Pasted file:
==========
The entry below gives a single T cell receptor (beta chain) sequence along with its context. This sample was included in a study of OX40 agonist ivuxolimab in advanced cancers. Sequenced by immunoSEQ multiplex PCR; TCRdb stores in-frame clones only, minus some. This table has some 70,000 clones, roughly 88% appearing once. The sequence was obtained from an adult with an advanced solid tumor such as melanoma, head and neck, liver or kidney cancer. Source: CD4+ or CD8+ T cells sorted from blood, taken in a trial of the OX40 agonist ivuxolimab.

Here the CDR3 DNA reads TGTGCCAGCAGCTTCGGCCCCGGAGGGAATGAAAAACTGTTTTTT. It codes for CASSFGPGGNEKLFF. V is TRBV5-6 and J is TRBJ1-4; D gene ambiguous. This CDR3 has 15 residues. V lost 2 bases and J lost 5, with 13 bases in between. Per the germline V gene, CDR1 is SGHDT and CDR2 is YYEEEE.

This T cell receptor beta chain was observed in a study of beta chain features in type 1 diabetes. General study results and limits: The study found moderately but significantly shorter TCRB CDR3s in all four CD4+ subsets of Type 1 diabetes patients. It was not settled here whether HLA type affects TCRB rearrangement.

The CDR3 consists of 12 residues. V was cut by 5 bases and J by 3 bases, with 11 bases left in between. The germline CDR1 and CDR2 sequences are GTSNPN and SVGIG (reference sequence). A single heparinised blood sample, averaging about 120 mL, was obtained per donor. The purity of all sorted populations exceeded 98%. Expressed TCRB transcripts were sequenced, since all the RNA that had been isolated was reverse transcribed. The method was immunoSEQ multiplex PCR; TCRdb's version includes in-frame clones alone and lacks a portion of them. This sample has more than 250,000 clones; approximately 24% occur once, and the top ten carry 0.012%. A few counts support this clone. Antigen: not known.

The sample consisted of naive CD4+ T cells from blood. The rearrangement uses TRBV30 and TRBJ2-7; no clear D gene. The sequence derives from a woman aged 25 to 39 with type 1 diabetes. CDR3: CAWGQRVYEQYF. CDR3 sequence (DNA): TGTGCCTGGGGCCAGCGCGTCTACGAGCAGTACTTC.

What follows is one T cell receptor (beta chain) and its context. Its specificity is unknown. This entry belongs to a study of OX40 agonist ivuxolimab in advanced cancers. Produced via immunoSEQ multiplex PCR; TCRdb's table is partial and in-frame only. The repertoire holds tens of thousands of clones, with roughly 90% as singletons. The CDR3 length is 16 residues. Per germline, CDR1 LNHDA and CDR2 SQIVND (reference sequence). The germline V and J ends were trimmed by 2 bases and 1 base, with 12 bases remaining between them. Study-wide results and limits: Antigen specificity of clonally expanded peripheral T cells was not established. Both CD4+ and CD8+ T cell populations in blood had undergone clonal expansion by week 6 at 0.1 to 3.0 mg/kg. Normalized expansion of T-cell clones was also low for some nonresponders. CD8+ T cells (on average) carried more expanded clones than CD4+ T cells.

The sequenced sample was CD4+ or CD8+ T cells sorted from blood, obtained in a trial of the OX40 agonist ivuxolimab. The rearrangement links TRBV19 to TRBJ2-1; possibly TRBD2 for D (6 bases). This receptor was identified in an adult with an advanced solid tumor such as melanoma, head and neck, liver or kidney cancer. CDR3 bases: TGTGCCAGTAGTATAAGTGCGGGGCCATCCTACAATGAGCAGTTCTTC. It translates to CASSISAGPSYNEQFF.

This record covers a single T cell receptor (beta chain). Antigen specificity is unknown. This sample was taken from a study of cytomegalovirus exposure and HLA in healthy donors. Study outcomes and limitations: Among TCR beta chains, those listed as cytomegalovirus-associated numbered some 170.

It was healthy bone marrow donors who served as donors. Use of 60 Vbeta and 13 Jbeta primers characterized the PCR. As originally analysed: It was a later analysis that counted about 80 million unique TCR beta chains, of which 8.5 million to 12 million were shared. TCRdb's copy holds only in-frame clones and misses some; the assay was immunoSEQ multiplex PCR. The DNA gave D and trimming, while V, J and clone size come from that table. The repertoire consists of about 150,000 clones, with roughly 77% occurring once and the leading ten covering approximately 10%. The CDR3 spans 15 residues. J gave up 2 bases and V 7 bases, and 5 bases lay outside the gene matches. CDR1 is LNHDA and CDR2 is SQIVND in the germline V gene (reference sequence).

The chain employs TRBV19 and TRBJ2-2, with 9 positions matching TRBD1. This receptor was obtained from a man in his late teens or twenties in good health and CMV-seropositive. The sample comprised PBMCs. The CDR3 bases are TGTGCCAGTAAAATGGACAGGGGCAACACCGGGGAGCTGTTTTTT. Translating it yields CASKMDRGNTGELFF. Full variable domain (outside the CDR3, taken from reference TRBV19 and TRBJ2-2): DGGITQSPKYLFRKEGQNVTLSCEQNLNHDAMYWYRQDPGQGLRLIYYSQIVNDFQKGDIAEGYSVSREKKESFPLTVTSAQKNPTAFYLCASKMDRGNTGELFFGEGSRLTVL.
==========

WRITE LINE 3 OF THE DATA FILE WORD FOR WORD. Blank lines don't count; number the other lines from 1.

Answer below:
This T cell receptor beta chain was observed in a study of beta chain features in type 1 diabetes. General study results and limits: The study found moderately but significantly shorter TCRB CDR3s in all four CD4+ subsets of Type 1 diabetes patients. It was not settled here whether HLA type affects TCRB rearrangement.